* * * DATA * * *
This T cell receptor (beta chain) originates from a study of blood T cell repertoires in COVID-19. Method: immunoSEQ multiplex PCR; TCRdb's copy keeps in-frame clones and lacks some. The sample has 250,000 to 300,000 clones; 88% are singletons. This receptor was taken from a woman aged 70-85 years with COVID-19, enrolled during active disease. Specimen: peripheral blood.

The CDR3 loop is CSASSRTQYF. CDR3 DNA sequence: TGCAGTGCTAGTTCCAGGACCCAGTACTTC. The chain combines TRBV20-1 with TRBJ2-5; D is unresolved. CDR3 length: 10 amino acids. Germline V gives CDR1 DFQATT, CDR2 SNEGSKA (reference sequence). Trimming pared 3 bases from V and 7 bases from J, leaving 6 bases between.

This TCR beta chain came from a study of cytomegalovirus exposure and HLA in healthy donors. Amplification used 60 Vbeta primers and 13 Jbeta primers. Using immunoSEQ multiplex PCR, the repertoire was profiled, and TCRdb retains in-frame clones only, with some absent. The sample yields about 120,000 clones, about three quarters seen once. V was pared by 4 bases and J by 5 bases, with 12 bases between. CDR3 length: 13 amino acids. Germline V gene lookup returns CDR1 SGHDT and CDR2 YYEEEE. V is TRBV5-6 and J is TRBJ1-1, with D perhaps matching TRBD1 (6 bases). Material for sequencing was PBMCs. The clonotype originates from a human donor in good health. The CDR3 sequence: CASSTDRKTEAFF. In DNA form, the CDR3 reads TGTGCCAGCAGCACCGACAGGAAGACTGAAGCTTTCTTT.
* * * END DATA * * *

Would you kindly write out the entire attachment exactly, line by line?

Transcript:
This T cell receptor (beta chain) originates from a study of blood T cell repertoires in COVID-19. Method: immunoSEQ multiplex PCR; TCRdb's copy keeps in-frame clones and lacks some. The sample has 250,000 to 300,000 clones; 88% are singletons. This receptor was taken from a woman aged 70-85 years with COVID-19, enrolled during active disease. Specimen: peripheral blood.

The CDR3 loop is CSASSRTQYF. CDR3 DNA sequence: TGCAGTGCTAGTTCCAGGACCCAGTACTTC. The chain combines TRBV20-1 with TRBJ2-5; D is unresolved. CDR3 length: 10 amino acids. Germline V gives CDR1 DFQATT, CDR2 SNEGSKA (reference sequence). Trimming pared 3 bases from V and 7 bases from J, leaving 6 bases between.

This TCR beta chain came from a study of cytomegalovirus exposure and HLA in healthy donors. Amplification used 60 Vbeta primers and 13 Jbeta primers. Using immunoSEQ multiplex PCR, the repertoire was profiled, and TCRdb retains in-frame clones only, with some absent. The sample yields about 120,000 clones, about three quarters seen once. V was pared by 4 bases and J by 5 bases, with 12 bases between. CDR3 length: 13 amino acids. Germline V gene lookup returns CDR1 SGHDT and CDR2 YYEEEE. V is TRBV5-6 and J is TRBJ1-1, with D perhaps matching TRBD1 (6 bases). Material for sequencing was PBMCs. The clonotype originates from a human donor in good health. The CDR3 sequence: CASSTDRKTEAFF. In DNA form, the CDR3 reads TGTGCCAGCAGCACCGACAGGAAGACTGAAGCTTTCTTT.